Some technology predictions are hard to make, but here's an easy one: the future of the Internet is video. Netflix already makes up 35 percent of the web traffic in North America. Add YouTube, and the figure rises to 50 percent. Within a few years, roughly 80 percent of all Internet traffic worldwide will be video.
Gaming will swell this rising tide of imagery, as streaming services from Sony, Microsoft, Nvidia and others come online. So will TV programming; last year, more than 400 scripted original series were produced in the US alone, nearly twice the number five years ago. Virtual reality (VR), a technology that has suffered false dawns in the past, seems poised for a comeback. Augmented reality, which layers virtual elements on top of the real world (Pokémon GO is an example), could profoundly change the way people interact with their physical environments, at work and at home.
Even non-traditional players are getting into video. BT, a British telco, runs a subscription service that streams soccer and rugby matches. Amazon.com is producing online TV programs and last year released its first original movie. Alibaba.com, the Chinese e-tail giant, is now one of China's largest film companies.
All of this video content will end up online, as will the data that keeps businesses running and consumers connected. This growing data surge will quickly impose progressively greater demands on digital networks.
Like any largely invisible system that works well most of the time, data infrastructure is often taken for granted. But to manage the digital deluge, we will need "wider pipes" with more bandwidth and less delay. Without new investment in the pipe, consumers and enterprises will soon experience bottlenecks in connectivity and bandwidth that could prevent the adoption of innovative new services delivered over broadband networks. Eventually, the flood of immersive video, business intelligence, and other data will overwhelm the ability of our digital infrastructure to support it.
What will that be like for consumers? Instead of enjoying VR and immersive video in all their streaming glory, they'll get jerky, pixilated video that buffers endlessly or has an annoying audio lag. The effects will be keenly felt by families, especially households with multiple viewers simultaneously watching bandwidth-hungry 4K video.
But there are larger concerns. Think about the industry sectors that rely on telecoms technology, such as healthcare and banking. The whole idea behind e-health is to allow dissemination of medical data that lets doctors make timely decisions for patients. An overloaded network with sluggish traffic will delay potentially critical diagnoses. In the financial services industry, an outmoded and overwhelmed network could impede transmission in a way that affects everything from financial markets to mortgage payments.
Improvements in network infrastructure will be crucial for coping with the onslaught of data. Investment is needed in technology that widens the pipe by allowing more data to move more quickly.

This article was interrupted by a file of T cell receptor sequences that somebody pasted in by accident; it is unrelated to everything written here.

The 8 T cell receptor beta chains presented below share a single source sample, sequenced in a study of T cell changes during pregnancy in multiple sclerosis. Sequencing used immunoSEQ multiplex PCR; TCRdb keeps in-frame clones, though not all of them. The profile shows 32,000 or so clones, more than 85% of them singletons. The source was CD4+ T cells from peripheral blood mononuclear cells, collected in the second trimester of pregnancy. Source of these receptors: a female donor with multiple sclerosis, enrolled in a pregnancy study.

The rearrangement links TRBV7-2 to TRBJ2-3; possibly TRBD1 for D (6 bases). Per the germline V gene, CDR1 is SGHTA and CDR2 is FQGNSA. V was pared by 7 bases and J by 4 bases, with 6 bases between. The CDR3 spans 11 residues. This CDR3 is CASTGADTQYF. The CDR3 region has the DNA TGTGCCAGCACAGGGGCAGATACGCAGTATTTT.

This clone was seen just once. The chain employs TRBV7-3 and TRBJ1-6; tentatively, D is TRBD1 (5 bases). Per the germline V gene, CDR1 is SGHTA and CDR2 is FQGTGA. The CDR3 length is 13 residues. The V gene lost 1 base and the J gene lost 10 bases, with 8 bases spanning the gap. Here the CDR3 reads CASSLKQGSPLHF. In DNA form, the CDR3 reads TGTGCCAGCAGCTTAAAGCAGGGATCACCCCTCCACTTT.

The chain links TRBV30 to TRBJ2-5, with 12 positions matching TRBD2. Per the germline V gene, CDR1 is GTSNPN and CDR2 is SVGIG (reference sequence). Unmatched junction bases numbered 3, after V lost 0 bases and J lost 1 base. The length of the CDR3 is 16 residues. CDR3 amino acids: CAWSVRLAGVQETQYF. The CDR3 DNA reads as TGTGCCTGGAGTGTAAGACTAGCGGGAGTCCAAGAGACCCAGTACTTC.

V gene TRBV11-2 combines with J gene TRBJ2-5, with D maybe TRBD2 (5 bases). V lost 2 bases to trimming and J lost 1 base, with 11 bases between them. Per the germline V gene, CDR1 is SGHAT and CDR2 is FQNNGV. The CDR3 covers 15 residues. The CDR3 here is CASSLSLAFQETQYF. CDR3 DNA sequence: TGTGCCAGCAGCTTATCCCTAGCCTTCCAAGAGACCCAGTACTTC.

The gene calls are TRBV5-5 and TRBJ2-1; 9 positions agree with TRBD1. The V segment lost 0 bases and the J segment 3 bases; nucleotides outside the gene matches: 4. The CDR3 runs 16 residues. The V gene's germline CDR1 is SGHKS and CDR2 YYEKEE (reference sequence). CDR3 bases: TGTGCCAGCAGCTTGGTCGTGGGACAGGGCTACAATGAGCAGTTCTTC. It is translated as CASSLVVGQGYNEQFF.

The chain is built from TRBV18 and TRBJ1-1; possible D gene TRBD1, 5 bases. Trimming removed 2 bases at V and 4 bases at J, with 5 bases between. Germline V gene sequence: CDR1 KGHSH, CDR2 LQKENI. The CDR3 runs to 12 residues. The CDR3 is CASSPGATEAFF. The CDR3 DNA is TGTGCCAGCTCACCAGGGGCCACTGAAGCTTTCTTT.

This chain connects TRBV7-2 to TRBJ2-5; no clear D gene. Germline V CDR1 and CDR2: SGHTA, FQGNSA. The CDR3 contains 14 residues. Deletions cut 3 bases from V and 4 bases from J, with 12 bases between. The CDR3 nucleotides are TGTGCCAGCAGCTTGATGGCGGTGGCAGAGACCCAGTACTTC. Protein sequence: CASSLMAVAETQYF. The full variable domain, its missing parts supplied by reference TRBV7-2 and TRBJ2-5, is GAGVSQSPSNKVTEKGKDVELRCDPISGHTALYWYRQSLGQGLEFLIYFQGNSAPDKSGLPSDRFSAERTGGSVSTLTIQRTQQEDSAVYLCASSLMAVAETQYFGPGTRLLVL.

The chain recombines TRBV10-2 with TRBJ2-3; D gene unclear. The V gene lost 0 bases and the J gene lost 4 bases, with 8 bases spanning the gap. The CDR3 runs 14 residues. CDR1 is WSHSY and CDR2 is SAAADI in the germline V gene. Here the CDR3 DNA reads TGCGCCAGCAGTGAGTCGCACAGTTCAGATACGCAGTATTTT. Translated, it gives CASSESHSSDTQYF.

Who will make these investments?
Traditionally, it has been telecoms companies themselves that lay out the funds needed to upgrade and expand the network, particularly the "incumbents": former government-controlled monopolies, which for many years benefited from taxpayer dollars that allowed them to construct the network in the first place.
Today, however, telecoms operators face stiffening competition that makes such investments burdensome. Consultancy firm Ovum predicts that, in the five years leading up to 2018, operators will lose up to US$386 billion in revenue from free, Internet-based services such as Skype, or from paid services such as Netflix. Those services use the Internet to deliver content, but they aren't responsible for upgrading the network. As a result, none of the cash they generate will go toward building new infrastructure to handle the rising tide of data.
Clearly, a new model is needed. One possibility, sometimes referred to as business-to-business-to consumer (B2B2C), envisions a symbiosis where telecoms companies guarantee network quality and resilience, while other innovative companies use the network as a conduit for content they create. Under this model, telcos get some of the revenue that previously went only to the content providers, while the providers tap into the telcos' (usually huge) customer base. Both parties win -- as do the businesses and consumers who are using the networks more heavily every day.
As a society, we have grown increasingly dependent on the network, and our dependence will deepen over time as driverless cars, VR, 3D printing, robotics, remote healthcare delivery, and other technologies add a digital dimension to nearly every aspect of our lives. In a precarious and unevenly developed global economy, fresh rounds of investment in broadband infrastructure would provide a shot in the arm, not only to developed markets, but also to underserved populations in poorer countries.
Large telecoms operators are indeed rushing to upgrade networks. But if their incentives to invest are diminished, the networks may languish, increasing societal inequity and widening the Digital Divide -- the socioeconomic gap between those with Internet access and those without it.
A vastly better outcome would be for the telcos to re-engineer their business models in a way that gives them the incentive, and the resources, to make the necessary investments. That way, the rising digital tide can flow freely, laying a solid foundation for the next round of growth in the global economy.